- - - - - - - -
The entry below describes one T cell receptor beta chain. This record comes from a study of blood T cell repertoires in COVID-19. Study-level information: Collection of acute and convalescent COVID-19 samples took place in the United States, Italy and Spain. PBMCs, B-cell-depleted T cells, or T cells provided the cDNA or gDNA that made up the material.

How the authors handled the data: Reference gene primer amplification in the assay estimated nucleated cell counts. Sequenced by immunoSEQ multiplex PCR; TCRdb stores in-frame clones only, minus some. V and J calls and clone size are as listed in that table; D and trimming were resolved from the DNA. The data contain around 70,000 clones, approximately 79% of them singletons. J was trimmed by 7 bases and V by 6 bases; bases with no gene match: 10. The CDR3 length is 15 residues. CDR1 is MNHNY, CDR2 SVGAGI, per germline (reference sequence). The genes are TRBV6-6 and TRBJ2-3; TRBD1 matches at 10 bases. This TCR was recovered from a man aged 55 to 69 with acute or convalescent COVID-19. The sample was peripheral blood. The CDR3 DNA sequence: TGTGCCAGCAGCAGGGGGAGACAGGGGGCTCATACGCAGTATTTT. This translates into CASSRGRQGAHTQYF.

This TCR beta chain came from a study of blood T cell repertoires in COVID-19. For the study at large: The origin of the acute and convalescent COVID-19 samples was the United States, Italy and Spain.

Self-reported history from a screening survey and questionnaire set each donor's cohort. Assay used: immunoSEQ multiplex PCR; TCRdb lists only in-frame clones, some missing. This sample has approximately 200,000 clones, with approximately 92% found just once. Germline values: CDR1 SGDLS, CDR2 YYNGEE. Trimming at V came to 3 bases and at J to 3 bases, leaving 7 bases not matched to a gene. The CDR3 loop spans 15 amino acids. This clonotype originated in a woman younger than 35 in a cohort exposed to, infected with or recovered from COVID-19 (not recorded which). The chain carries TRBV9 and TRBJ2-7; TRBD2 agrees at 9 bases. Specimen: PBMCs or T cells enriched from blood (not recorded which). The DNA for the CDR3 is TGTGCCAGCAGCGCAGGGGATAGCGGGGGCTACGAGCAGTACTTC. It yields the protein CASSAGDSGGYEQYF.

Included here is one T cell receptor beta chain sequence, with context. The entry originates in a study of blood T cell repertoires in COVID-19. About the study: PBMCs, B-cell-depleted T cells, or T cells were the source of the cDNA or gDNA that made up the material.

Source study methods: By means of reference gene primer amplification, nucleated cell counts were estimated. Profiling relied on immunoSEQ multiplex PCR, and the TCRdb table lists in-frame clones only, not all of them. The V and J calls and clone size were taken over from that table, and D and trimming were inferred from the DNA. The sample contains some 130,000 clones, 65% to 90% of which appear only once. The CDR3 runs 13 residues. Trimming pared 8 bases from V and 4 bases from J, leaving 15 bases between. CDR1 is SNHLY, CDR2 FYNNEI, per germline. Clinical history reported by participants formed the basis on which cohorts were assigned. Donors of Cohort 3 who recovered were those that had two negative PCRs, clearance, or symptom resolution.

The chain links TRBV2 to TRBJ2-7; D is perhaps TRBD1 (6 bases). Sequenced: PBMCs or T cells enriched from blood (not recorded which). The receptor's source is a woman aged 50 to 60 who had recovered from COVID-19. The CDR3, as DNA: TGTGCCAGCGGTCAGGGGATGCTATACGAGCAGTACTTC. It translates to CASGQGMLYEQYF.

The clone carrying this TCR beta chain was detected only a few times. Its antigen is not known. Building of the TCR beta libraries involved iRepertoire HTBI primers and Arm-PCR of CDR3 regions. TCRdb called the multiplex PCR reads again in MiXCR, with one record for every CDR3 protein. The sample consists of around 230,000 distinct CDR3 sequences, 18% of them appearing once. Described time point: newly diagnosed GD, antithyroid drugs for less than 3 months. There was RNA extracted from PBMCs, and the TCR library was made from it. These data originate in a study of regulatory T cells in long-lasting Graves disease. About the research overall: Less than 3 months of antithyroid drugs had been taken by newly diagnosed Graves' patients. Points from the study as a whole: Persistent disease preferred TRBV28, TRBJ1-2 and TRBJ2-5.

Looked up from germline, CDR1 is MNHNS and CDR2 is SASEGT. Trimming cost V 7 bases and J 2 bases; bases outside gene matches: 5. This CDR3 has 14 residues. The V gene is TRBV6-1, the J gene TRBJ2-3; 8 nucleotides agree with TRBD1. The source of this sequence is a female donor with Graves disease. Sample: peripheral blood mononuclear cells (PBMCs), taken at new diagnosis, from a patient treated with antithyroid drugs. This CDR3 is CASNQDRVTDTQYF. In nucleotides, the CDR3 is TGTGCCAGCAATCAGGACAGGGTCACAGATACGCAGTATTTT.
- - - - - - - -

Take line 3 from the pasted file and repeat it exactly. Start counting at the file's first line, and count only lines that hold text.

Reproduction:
This TCR beta chain came from a study of blood T cell repertoires in COVID-19. For the study at large: The origin of the acute and convalescent COVID-19 samples was the United States, Italy and Spain.